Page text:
The Truth About Yoga for Lower Back Pain Relief

Yoga for Lower Back PainFor many individuals, back pain is a chronic condition. One of the best ways to keep lower back pain at bay is through proactive measures such as exercise, stretching, and attention to posture. In recent years, yoga has become an especially popular method for preventing bouts of chronic lower back pain. Hatha yoga, the most commonly practiced form of yoga, is a safe and gentle method for relaxing muscles in the back and abdomen, reducing pain in the hips, back, shoulders, and neck.

Are you looking for a long-term solution to your chronic lumbar pain? Read on to learn more about the benefits of practicing yoga for back pain.

Does Yoga Help Lower Back Pain?

Today’s modern yoga practices are generally based on hatha yoga, a traditional physical exercise method that originated as a part of the Hindu faith. The yoga exercises generally focus on asanas, the physical poses that are held as a part of the practice, along with a relaxed and methodical breathing technique known as pranayama. Each yoga pose is generally held for a short period of time, anywhere from a few seconds up to a minute in duration. In holding these poses, individuals simultaneously stretch and strengthen the muscles in their backs, shoulders, and necks. This training can therefore lead to increased flexibility, strength, and overall wellness. Chronic back pain is often lessened in the process.

There are a number of proven benefits to practicing yoga, many of which relate to overall back health. Yoga increases blood circulation throughout the body, healing damaged tissue more quickly and bringing healthy nutrients and blood flow to the lower back. The practice not only increases the rate of healing for most individuals, but also lowers the chance that a practitioner will experience a second injury or strain. By increasing one’s range of motion and improving flexibility, individuals will experience less back pain overall. Strengthened abdomen and back muscles will promote health, and relaxed breathing exercises may reduce the psychological suffering caused by chronic back pain. Simply put, yoga addresses a number of causes of lower back pain, and helps mend them through this single, simple practice.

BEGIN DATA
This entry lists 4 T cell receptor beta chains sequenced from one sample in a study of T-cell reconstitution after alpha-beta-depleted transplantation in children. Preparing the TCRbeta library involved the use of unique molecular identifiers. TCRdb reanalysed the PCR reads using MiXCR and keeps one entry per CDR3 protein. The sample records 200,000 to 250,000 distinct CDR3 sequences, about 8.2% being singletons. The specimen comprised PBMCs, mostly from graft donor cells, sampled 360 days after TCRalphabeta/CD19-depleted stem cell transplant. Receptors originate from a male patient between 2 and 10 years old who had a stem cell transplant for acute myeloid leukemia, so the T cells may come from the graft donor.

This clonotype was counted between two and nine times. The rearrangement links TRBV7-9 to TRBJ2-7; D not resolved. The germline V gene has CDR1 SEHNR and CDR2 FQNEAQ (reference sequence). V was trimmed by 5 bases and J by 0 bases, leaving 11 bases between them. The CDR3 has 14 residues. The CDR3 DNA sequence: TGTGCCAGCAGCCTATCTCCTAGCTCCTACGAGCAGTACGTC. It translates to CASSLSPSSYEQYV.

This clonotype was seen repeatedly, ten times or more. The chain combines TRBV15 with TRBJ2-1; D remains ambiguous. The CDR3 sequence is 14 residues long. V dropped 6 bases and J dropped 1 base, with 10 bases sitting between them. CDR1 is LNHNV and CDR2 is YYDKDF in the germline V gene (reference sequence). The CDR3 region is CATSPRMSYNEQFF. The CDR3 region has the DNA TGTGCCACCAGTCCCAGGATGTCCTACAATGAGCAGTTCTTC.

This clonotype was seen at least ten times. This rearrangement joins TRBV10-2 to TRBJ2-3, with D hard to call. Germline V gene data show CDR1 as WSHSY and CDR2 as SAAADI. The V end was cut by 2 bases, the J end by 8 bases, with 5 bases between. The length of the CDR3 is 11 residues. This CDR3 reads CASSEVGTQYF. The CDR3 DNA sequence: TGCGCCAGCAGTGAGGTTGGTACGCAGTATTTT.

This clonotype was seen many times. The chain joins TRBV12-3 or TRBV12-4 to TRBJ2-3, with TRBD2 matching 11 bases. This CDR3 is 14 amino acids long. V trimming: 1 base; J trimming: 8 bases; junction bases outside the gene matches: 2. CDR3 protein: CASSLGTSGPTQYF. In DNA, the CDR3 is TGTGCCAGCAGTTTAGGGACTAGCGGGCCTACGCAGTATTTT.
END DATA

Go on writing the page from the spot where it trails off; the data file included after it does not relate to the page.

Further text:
What Back Conditions Can Be Treated via Yoga?

Though yoga is not a permanent cure for lumbar pain, the stretches involved in the practice can greatly reduce the soreness and stiffness associated with a number of chronic lower back pain conditions, including:

Back Conditions That Should Not Be Treated via Yoga

Though hatha yoga is beneficial for those suffering from the majority of back pain conditions, some individuals suffering from very serious conditions should not practice yoga, or should consult a doctor before doing so. Worsening lumbar pain is one of a handful of risks of practicing yoga improperly with a chronic back condition.

* Patients with serious cases of cervical spine disease ought to avoid yoga poses that compress the spine. Headstands and other high-pressure exercises should be kept to an absolute minimum. This will prevent patients from increasing their spinal pain.

* Patients suffering from spinal stenosis ought to be cautious when practicing yoga. Individuals struggling with advanced stenosis ought to limit their range of motion so as not to harm their spines. Though these individuals can practice yoga in moderation, there are a handful of poses to avoid. Extreme back-bends, forward leaning, and any stretches that may twist or overextend the spine ought to be practiced cautiously or eliminated altogether.

5 Best Yoga Poses to Relieve Lower Back Pain

There are dozens of excellent yoga poses for lower back pain conditions. Consider trying out a few of these stretches, which are ideal for those suffering from pain in the lumbar region. For a more extensive catalog of yoga poses, consult a yoga instructor or search YouTube to find a set of stretches that works for you.

Here are five simple yoga positions that address the most common concerns of most lower back pain sufferers:

1.) Cat and Cow Pose

How to Do a Cat Cow Pose for Energy